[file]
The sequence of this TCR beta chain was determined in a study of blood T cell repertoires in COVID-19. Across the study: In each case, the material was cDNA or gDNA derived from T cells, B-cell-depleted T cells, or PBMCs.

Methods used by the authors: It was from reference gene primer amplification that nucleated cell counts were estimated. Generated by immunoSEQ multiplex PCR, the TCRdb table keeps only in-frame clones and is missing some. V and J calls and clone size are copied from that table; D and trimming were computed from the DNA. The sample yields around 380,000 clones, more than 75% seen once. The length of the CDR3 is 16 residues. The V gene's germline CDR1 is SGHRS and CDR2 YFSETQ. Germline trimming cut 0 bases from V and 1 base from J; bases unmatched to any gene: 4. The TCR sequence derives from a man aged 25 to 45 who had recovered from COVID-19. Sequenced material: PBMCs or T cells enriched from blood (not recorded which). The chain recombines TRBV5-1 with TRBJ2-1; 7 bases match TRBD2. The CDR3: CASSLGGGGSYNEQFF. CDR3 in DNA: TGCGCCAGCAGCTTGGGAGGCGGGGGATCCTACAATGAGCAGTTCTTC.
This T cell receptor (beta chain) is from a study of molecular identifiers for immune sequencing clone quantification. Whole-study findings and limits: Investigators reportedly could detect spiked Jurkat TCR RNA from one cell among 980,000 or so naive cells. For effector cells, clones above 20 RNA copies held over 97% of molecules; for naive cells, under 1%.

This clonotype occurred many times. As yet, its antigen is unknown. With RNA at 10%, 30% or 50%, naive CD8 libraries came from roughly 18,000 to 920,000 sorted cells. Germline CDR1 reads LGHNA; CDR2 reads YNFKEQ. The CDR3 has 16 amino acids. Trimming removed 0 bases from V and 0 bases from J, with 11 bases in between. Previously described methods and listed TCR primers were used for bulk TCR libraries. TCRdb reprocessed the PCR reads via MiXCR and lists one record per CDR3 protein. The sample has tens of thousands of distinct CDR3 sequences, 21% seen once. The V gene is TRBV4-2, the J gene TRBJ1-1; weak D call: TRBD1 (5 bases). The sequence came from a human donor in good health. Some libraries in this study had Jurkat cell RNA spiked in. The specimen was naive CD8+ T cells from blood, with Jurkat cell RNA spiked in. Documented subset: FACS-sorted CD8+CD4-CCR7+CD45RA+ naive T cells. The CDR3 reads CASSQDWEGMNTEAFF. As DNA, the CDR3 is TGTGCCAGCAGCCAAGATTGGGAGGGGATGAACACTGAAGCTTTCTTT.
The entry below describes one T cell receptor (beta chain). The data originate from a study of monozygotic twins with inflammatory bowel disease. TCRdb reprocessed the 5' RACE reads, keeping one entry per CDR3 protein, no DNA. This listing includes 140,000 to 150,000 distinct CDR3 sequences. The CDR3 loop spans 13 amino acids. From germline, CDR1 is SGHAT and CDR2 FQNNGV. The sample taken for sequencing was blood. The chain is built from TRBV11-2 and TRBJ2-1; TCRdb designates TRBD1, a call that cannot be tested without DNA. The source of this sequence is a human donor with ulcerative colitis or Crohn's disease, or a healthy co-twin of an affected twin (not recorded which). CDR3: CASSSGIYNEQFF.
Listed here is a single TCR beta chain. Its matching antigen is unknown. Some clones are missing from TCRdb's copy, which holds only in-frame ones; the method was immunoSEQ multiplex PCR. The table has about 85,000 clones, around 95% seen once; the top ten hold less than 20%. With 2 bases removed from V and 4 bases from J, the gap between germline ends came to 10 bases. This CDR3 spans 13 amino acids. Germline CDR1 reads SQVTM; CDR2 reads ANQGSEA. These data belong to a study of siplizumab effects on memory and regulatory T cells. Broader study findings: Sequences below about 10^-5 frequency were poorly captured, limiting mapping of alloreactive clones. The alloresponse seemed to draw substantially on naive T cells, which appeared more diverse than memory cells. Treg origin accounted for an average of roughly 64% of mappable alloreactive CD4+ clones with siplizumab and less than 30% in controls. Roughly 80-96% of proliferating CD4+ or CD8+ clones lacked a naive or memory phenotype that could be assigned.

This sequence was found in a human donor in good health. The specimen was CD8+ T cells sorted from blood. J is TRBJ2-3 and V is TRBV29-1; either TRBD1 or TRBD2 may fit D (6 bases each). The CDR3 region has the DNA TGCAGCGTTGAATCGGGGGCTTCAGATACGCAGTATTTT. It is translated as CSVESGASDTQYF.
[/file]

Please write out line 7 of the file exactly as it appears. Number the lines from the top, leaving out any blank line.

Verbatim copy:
This sequence was found in a human donor in good health. The specimen was CD8+ T cells sorted from blood. J is TRBJ2-3 and V is TRBV29-1; either TRBD1 or TRBD2 may fit D (6 bases each). The CDR3 region has the DNA TGCAGCGTTGAATCGGGGGCTTCAGATACGCAGTATTTT. It is translated as CSVESGASDTQYF.